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tives, stark naked. At the unexpected sight of us they ran for the shelter of their nearby hut and presently emerged in the garments which were reserved for rare trips to the mainland, thirty-five miles away. This family of old-time pearl fishers were the only inhabitants within miles. We learned from them that similar little groups were to be found at widely separated points around the coast, but that the total number of inhabitants of the island would not amount to one hundred. Asked what was the prevailing condition of the islanders, they answered: “ Necessidad!" They were extremely poor, but their condition was probably not an unhappy one. They toiled not, neither did they reap. Nothing whatever was cultivated, but they had plenty to eat between fish, deer, bananas and cocoanuts.
President Obaldia had provided us with a letter addressed to alcaldes and other officials, but these people could not read. It was to meet such a contingency that we had manufactured a document that was calculated to strike awe into the ignorant breast. The basis of it was a certificate of admission to practice before the Supreme Court of the Canal Zone. This was signed in large characters and blood-red ink by " Buster Brown,' Tommy Dodd,” and “Weary Willie.” A large red seal held down two yellow cigar ribbons in the left-hand corner. The document was punched and tied up with a piece of red tape and a brass employe's check of the I. C. C.
Impressed by the imposing appearance of this document, the Coibans told us all that they knew about their island, which was not much. It was too thickly covered with forest and undergrowth to be penetrable. No one, to their knowledge, had gone into the interior these many years back. They believed that there were Indians back among the central mountains, because gourds, hand-fashioned, and other articles of human use had come down from time to time in the streams to the coast.
President Obaldia had told us how, a generation ago, Coiba had produced the fattest cattle and the heaviest sugar cane in all Panama. An American, named Captain Harkness, had settled not far from the point where we landed and had set up a sugar mill. He died on the island and his place was abandoned. The remains of it have long since been swallowed up by the wilderness.
A lumbering operation on a large scale might be established on this island with profit, and after the trees had been cleared, the extremely rich land would yield abundant crops of various kinds. The island is about thirty-five miles in length and from seven to ten in breadth. It is well watered and slopes in every direction from a small group of mountains that occupy the interior.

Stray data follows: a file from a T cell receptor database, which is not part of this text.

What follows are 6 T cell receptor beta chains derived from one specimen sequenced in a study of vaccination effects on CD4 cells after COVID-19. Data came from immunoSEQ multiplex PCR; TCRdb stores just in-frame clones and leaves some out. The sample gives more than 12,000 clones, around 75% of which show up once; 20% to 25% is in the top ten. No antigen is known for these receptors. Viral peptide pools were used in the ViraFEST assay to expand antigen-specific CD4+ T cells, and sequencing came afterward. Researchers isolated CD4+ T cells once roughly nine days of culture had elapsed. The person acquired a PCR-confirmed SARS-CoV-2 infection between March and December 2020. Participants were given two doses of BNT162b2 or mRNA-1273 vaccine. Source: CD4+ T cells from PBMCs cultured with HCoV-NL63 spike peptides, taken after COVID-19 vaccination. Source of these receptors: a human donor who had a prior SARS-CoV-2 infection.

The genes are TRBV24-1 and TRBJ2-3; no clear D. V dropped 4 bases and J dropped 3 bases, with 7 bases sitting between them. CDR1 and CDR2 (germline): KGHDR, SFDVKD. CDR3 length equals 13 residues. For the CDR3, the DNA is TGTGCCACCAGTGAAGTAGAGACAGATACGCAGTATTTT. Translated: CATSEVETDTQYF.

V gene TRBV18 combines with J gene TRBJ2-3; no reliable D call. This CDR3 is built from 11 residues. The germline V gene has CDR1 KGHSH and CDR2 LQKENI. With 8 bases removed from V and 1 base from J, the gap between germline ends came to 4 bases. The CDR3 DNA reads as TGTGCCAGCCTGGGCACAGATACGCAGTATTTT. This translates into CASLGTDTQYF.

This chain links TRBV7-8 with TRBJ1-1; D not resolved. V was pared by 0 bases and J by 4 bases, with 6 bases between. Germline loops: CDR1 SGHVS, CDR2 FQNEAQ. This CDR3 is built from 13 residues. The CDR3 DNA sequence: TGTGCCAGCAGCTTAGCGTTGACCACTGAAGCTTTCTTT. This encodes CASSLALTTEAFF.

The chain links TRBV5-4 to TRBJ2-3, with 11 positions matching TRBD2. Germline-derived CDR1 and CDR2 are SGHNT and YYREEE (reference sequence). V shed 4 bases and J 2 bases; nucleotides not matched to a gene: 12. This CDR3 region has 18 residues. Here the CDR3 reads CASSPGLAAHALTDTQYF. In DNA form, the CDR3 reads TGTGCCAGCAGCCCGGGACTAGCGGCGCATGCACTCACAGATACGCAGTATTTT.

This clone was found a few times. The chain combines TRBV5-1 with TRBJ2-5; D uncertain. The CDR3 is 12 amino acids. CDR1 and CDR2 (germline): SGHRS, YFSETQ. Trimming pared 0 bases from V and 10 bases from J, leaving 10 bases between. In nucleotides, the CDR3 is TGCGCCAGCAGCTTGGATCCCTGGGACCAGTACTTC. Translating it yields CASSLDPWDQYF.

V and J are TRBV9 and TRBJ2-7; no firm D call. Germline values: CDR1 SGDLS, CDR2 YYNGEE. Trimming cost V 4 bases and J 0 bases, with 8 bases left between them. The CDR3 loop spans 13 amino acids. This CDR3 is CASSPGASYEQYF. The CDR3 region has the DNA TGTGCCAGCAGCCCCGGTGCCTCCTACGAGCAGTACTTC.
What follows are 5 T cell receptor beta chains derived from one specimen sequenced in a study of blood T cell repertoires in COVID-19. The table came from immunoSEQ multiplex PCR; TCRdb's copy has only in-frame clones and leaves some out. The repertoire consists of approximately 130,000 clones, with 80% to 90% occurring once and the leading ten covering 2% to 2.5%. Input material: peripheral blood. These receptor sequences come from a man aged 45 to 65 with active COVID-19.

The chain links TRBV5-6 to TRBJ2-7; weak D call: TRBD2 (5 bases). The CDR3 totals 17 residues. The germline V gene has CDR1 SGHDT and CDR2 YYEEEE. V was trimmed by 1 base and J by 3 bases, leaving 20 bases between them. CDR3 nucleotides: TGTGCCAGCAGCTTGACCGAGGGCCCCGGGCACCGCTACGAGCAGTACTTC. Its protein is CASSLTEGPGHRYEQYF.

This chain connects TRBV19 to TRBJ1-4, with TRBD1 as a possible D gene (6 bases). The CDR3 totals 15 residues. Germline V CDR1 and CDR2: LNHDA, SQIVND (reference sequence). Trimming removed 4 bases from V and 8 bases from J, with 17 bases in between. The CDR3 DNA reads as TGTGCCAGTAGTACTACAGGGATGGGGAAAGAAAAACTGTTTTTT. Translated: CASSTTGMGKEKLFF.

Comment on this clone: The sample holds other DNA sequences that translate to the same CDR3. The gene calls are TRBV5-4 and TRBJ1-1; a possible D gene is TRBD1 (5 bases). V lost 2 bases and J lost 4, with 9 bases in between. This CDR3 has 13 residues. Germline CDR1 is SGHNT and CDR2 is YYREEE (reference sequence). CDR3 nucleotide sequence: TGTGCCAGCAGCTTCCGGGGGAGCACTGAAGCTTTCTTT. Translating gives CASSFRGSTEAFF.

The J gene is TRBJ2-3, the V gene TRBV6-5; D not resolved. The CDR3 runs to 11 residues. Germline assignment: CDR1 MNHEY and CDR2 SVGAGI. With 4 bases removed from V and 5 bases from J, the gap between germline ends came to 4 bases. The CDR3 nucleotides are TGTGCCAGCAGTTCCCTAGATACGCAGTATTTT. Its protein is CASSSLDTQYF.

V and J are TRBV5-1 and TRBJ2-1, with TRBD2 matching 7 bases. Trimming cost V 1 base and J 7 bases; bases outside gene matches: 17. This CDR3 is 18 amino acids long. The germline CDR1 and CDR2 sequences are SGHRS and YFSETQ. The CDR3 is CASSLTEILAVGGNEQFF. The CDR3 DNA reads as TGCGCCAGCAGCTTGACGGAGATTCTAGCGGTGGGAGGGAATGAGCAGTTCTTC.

Without machete men it would not be possible to make an excursion across the island as we had intended and it was evident that machete men in sufficient numbers could not be had. So, after buying some fruit and a pet deer from the islanders, we rowed back to the ship in the light of the moon, arriving at about ten o'clock.
The remainder of our journey did not differ in any important respect from the former part of it. We arrived in due course at Pedragal, the port of David, and there we were met by Don Lorenzo Obaldia, the manager of his father's Chiriqui ranch, and one of the most genial and hospitable gentlemen it has ever been my good fortune to come in contact with.
DAVID AND THE INTERIOR
DAVID is an old town. There was a settlement where it stands at least two centuries back. The country thereabouts contained several fine estates, occupying large tracts of land, that had been granted to members of distinguished Spanish families by the Crown. In the Obaldia town house is a portrait of Don Lorenzo's great-grandfather, a stately old gentleman in the stiff and formal costume of the day, which the gentlemen of that time wore, to their great discomfort, in the most remote foreign countries. This first of the Obaldias in Chiriqui built, after the manner of his people, a substantial mansion and great stone gateways, remains of which are to be seen about the place at the present time. He was one of the pioneers of the Chiriqui cattle business. His good lady planted wild fig trees on the large expanse of llano before the house, and many